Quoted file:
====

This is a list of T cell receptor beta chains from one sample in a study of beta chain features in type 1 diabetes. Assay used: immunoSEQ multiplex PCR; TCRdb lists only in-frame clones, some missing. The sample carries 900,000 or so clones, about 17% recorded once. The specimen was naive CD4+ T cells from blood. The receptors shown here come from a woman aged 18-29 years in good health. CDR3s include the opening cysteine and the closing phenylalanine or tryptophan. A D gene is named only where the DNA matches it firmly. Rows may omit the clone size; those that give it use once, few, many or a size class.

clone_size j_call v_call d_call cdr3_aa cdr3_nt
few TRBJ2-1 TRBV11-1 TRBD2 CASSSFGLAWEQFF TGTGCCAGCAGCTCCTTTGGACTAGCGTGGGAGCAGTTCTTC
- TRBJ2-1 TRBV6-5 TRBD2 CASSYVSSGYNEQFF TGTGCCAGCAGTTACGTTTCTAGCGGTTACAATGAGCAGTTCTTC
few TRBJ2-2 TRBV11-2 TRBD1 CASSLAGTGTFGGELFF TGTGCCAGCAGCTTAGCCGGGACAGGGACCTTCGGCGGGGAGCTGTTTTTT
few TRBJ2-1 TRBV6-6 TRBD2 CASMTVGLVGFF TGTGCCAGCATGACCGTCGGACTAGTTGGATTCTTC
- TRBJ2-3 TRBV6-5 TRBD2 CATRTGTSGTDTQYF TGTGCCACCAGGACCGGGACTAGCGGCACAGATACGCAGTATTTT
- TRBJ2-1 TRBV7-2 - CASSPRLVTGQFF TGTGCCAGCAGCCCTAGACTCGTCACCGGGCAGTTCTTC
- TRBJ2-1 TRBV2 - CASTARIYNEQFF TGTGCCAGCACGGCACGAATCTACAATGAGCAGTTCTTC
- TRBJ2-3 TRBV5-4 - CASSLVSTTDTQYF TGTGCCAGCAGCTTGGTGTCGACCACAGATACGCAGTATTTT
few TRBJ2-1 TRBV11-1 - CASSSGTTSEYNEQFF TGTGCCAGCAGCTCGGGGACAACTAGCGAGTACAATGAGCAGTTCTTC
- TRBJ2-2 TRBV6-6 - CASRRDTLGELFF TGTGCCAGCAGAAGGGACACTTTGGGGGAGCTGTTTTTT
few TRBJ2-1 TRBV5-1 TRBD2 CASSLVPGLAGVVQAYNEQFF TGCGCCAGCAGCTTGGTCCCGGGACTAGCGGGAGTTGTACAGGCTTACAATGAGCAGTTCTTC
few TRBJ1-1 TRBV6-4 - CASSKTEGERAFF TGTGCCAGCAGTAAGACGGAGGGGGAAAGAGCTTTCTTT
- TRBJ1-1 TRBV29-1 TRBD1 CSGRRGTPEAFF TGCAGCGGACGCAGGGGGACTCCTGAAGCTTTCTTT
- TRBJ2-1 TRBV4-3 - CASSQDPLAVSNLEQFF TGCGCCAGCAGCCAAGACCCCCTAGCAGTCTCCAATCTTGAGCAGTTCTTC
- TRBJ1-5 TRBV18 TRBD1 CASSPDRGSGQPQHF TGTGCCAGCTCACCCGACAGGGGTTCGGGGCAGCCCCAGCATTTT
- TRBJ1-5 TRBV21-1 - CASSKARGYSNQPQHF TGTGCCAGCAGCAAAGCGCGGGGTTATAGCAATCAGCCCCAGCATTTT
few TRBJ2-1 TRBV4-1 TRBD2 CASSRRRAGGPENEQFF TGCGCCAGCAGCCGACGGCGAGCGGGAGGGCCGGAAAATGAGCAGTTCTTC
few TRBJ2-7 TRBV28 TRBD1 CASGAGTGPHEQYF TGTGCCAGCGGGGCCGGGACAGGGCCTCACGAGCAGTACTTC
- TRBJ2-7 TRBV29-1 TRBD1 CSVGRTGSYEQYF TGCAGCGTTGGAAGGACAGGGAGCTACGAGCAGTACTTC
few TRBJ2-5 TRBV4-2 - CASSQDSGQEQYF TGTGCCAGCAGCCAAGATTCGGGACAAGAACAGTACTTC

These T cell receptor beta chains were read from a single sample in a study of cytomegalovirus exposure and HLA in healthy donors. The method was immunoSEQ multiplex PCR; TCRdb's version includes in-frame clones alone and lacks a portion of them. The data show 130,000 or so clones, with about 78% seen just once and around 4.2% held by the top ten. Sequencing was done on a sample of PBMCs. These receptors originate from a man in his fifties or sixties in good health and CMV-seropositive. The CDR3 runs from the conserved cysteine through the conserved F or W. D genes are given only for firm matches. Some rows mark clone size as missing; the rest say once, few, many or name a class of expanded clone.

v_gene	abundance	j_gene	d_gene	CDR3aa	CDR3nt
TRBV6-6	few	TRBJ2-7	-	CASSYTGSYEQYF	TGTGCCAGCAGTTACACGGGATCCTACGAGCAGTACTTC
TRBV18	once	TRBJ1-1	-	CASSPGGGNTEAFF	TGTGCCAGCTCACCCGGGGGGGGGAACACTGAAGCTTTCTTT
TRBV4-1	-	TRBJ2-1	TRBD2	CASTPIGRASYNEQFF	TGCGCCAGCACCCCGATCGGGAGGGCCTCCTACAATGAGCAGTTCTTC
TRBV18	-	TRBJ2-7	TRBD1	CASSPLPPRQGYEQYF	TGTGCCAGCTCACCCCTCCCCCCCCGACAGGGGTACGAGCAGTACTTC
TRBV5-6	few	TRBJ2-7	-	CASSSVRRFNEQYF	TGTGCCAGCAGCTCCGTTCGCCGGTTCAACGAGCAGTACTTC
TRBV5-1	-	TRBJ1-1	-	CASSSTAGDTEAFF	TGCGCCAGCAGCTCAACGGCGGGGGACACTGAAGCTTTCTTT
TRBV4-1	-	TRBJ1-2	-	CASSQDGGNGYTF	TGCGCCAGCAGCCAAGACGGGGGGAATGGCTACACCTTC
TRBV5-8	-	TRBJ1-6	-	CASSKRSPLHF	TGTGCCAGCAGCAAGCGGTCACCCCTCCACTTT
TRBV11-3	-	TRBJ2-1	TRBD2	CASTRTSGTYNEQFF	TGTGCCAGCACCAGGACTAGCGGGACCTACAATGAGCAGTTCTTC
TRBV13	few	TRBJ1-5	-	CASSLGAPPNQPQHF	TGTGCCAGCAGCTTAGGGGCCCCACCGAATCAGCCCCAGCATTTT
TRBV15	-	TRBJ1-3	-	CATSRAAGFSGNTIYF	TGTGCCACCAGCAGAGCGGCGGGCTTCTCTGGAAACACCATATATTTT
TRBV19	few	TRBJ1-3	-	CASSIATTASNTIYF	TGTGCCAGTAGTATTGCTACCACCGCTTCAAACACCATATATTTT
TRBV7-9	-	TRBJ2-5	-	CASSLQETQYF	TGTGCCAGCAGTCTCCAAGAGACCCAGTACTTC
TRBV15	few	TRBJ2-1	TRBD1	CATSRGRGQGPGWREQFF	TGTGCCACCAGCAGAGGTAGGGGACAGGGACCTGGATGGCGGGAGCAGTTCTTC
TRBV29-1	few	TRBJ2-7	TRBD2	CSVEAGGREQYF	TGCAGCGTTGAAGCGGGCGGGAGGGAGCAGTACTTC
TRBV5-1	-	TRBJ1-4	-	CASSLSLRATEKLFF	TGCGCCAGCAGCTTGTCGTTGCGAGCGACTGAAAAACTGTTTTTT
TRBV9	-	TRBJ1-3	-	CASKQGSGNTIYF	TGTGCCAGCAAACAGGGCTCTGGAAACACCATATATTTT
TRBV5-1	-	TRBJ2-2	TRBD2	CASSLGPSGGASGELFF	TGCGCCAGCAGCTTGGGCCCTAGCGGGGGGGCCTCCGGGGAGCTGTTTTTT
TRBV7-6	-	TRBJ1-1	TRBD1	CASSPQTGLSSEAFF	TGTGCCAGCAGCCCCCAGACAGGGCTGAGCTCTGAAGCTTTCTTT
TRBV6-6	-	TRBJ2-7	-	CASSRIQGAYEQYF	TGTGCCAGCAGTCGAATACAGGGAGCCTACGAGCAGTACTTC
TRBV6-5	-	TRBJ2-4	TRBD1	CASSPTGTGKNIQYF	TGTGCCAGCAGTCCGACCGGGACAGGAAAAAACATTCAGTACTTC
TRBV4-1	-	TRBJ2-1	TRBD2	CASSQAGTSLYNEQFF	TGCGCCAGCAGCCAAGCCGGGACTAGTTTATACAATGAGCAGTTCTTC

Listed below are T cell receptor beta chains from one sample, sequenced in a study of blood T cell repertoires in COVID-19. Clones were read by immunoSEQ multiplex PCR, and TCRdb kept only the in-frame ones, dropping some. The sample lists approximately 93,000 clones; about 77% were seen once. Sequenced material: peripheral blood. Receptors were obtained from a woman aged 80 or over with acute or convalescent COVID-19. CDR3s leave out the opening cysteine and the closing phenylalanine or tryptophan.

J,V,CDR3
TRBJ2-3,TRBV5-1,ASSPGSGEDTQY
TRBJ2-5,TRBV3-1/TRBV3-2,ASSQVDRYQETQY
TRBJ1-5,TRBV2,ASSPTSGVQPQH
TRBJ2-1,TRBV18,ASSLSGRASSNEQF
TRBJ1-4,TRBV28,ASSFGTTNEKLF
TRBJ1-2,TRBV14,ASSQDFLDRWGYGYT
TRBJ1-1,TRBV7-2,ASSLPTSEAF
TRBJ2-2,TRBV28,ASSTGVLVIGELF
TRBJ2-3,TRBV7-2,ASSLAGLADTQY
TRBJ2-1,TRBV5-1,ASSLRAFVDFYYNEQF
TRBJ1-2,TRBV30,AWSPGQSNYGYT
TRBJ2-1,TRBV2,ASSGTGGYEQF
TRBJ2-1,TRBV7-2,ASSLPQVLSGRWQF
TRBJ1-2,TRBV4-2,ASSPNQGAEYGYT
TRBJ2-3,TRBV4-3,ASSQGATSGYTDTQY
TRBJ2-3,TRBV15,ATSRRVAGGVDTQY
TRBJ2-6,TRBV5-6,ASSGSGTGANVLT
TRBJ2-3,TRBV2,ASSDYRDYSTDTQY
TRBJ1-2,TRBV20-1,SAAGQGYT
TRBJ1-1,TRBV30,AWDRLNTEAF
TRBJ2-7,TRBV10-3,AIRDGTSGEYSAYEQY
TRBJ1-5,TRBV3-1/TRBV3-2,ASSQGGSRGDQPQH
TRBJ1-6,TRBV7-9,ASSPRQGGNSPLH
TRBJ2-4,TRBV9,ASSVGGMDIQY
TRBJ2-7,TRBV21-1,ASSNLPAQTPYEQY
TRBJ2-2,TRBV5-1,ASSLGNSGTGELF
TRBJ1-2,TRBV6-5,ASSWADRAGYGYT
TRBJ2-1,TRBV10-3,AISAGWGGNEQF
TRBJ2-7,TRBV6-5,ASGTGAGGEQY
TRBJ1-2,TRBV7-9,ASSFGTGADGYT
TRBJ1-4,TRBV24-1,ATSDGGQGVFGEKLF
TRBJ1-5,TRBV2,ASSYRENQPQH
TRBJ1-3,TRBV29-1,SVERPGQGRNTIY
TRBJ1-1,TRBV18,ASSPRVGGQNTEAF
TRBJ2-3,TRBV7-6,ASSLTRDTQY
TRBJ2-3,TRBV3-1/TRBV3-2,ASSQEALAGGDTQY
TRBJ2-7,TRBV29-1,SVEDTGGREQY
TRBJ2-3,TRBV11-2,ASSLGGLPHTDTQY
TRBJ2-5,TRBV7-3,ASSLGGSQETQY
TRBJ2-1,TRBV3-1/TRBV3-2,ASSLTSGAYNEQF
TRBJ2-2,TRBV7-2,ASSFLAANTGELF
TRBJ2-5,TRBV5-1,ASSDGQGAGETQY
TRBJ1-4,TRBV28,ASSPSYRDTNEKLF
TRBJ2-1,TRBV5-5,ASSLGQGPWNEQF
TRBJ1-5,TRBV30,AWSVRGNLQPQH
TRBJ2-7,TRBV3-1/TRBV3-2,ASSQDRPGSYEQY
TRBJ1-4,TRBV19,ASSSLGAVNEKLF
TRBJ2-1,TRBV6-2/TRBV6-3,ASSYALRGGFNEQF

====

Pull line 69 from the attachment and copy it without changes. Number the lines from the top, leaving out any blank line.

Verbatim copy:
TRBJ2-7,TRBV10-3,AIRDGTSGEYSAYEQY